We Are America

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Photo ofAbdulai Jalloh

Ever since I was a little kid my dad always wanted me to come to the United States with him. I was born and raised in Sierra Leone. Growing up I was a wild child. By the time I was around 9 to 10 years old I would always be out hanging out with my friends, sometimes coming home late even though that used to upset my mom. I used to cause a lot of trouble and get into fights. So my dad decided that it was best for me to come live here in the United States with him. He had lived here since I was a baby and he would visit every few years, but we would talk a lot on the phone. He tried for years to bring us to the U.S., but it did not work. But that was okay with me since I did not want to come. I did not want to leave my mother and sister and I did not like traveling to new places because it made me anxious. 

When I was about 10 or 11 year old my dad again started the process for me and my sister to come to the United States. But then the Ebola epidemic came to my country in December, 2013. I remember how people thought it was not a big deal, just like how some people didn’t take the Coronavirus seriously. But many people began to die. I remembered that everywhere you went you would see handwashing stations and hand sanitizers. As the epidemic got worse schools closed. Some schools were closed for almost a year and that affected many kids' educations including me and my sister. My dad had us take classes at home.

But the Ebola epidemic still caused a big gap in our education. My parents did not want us to fall behind in our studies. He became determined to bring us to the U.S. Even though I still was not prepared to come. However the Ebola epidemic slowed down the process for applying to come to the United States.  At one point my parents lost hope, they started thinking there was no point for us to push on the process, but they still kept bringing us to the American Embassy and continued to do all the paperwork.  Months passed and we still had not heard back from the embassy. We went on with our lives.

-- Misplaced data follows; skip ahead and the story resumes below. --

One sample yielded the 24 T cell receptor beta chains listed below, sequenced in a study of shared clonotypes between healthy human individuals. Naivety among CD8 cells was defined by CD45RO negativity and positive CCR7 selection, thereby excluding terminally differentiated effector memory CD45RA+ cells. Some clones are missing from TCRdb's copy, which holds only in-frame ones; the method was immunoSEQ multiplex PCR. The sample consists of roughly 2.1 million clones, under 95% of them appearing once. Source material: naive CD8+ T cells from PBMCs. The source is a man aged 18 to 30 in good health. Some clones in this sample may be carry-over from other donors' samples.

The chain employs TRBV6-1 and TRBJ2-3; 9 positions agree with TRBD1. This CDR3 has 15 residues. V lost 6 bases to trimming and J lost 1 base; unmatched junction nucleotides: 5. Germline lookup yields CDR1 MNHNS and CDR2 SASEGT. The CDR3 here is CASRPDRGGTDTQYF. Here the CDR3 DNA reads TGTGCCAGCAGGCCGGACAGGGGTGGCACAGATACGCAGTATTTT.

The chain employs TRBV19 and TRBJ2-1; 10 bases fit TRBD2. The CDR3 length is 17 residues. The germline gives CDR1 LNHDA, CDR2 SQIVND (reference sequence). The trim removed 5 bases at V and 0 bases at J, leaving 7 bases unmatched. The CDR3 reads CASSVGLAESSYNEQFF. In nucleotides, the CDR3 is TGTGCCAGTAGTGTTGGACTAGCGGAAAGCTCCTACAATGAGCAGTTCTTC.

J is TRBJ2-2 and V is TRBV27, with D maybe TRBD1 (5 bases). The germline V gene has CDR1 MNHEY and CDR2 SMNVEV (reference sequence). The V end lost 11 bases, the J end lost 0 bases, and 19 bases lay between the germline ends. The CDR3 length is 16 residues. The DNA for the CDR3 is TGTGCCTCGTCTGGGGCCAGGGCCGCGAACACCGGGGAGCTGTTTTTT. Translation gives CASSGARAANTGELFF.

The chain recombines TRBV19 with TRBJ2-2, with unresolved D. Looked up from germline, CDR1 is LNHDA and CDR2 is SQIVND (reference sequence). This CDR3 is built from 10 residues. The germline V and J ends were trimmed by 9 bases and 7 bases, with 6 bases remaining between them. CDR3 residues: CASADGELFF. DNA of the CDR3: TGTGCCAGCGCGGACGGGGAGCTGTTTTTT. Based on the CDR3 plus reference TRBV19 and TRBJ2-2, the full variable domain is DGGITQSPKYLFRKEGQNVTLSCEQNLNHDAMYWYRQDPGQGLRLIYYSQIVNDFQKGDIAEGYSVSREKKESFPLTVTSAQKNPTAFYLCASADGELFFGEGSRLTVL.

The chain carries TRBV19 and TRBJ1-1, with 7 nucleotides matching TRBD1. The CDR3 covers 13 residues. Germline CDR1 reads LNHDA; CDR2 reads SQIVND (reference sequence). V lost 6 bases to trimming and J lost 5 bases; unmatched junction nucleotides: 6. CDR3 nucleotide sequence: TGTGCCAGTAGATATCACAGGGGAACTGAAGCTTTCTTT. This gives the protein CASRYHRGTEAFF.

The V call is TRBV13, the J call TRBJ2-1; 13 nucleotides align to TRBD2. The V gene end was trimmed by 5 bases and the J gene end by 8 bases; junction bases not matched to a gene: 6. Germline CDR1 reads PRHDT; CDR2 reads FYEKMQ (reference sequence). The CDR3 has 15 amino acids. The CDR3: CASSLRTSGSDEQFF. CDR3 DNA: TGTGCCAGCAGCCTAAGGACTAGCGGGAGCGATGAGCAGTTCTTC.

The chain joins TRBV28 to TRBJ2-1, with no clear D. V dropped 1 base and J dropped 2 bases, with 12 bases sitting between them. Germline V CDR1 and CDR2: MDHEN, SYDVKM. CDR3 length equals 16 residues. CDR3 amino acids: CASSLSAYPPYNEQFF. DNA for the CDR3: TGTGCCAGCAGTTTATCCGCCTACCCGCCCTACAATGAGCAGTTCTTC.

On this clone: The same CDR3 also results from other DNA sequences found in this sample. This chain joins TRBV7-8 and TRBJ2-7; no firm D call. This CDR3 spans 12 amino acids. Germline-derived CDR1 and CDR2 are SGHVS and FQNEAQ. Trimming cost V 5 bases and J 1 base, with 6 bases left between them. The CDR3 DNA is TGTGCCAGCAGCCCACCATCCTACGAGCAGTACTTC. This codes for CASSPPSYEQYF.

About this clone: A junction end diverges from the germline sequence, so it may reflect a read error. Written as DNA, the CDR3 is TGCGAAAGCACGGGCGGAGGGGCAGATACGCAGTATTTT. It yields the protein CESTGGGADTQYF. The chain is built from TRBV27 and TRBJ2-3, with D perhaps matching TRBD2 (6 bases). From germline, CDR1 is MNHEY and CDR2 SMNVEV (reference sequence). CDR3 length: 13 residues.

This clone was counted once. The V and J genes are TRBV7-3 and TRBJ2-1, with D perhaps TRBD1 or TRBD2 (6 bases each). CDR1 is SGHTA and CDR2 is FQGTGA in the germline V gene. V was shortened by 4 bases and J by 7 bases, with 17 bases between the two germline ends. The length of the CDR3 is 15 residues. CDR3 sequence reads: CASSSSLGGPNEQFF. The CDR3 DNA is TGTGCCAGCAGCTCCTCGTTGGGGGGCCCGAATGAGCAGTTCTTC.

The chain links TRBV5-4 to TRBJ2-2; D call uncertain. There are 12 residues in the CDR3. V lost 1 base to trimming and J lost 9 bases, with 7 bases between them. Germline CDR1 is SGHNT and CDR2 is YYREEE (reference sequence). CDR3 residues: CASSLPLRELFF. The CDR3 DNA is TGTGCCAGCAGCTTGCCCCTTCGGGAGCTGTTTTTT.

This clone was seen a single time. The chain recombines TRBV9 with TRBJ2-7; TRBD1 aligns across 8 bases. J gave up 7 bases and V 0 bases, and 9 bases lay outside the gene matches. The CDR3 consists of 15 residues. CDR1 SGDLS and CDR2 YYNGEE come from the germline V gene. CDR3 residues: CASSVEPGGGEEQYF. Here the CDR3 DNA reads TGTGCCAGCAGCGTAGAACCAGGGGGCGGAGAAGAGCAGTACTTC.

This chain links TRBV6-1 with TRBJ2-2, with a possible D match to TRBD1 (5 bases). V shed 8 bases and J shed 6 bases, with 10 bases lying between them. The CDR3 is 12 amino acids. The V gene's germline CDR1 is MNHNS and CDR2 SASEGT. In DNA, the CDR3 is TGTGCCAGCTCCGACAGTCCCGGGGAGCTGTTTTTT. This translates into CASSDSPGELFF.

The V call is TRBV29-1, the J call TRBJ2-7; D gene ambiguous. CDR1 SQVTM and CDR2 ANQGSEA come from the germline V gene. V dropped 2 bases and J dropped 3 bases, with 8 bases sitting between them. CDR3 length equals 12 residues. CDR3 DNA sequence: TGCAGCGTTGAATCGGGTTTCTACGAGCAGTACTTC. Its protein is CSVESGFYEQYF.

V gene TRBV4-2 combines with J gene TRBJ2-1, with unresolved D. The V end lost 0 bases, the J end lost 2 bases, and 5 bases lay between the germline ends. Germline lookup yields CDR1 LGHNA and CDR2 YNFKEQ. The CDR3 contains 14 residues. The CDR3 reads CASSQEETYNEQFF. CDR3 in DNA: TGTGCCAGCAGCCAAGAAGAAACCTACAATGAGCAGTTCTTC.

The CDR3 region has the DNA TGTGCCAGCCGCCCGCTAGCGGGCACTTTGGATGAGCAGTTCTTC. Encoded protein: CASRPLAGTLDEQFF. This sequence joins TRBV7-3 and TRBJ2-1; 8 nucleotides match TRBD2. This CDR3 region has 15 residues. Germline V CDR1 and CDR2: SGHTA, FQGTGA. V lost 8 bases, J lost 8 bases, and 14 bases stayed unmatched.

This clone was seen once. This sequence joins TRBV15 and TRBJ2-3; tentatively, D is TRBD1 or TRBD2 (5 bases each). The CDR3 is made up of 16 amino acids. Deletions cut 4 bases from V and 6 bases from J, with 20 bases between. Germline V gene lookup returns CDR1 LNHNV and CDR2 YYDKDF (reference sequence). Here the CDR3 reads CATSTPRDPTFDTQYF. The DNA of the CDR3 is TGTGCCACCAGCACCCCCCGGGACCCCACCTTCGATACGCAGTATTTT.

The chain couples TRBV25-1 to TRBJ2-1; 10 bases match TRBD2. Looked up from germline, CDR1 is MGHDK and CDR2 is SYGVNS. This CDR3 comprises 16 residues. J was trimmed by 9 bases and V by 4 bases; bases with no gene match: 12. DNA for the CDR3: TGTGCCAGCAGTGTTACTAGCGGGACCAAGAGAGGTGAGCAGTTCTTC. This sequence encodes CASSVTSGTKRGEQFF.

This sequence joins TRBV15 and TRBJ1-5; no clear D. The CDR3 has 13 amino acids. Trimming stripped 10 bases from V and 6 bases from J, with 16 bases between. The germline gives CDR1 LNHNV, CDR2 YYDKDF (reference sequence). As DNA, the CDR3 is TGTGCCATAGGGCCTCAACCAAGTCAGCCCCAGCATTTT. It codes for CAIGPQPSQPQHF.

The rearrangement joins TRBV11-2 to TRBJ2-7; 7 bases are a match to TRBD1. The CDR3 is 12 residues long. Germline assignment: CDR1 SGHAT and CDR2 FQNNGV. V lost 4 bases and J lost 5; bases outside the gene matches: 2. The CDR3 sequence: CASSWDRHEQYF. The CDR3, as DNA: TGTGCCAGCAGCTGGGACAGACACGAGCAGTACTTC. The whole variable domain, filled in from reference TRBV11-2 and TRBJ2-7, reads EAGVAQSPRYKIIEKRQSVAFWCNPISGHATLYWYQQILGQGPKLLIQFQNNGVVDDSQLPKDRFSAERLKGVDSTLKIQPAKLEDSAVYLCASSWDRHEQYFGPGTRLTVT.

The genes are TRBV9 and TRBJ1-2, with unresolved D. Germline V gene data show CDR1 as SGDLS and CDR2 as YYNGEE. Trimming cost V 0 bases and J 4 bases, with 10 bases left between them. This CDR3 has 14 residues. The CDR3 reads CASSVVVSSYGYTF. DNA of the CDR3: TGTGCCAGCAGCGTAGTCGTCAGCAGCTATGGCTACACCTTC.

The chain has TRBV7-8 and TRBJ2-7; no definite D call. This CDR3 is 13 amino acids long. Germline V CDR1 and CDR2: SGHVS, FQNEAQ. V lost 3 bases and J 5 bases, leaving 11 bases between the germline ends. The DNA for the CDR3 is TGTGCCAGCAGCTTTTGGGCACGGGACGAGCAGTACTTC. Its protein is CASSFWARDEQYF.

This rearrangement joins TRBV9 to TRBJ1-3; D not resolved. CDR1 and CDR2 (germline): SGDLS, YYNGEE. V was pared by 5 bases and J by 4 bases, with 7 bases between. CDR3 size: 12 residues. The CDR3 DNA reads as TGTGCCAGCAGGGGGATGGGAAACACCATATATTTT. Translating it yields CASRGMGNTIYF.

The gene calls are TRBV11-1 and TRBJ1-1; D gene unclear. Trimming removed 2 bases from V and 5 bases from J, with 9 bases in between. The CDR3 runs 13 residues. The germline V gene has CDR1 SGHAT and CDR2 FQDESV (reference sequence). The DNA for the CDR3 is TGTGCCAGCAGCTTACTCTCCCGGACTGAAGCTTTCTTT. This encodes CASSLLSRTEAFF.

Even as we were continuing the process to come to the United States, I still did not want to go. But one afternoon my mother sat me down.  She told me that coming to the U.S was the best chance I had to improve on my studies and she told me that when I am done with my studies I would be able to see her again and everything would be the same as it was before. After we had that conversation, I for the first time changed my mind. I decided that it was the best choice for me and I made a promise to myself that I would work hard and study hard to be able to bring my mother to the United States one day. In the spring of 2016, the embassy called my dad for our last appointment. At the embassy me and my sister’s names were called. A lady gave us two big brown envelopes which held our Visas and told us, “Welcome to the United States!” 

Fast forward to today, 2021. I have lived in the U.S. for many years.  So far it has been a great experience. I kind of like it here now, I have many friends, and am also studying very hard to keep my promise. I have not seen my mother in person since I left Sierra Leone in so long even though we talk on the phone almost everyday. I still push myself to study hard everyday, even though it is hard not being with her. I know that deep down I will one day see her in person again.

© Abdulai Jalloh. All rights reserved. If you are interested in quoting this story, contact the national team through this website and we can put you in touch with the young person’s teacher.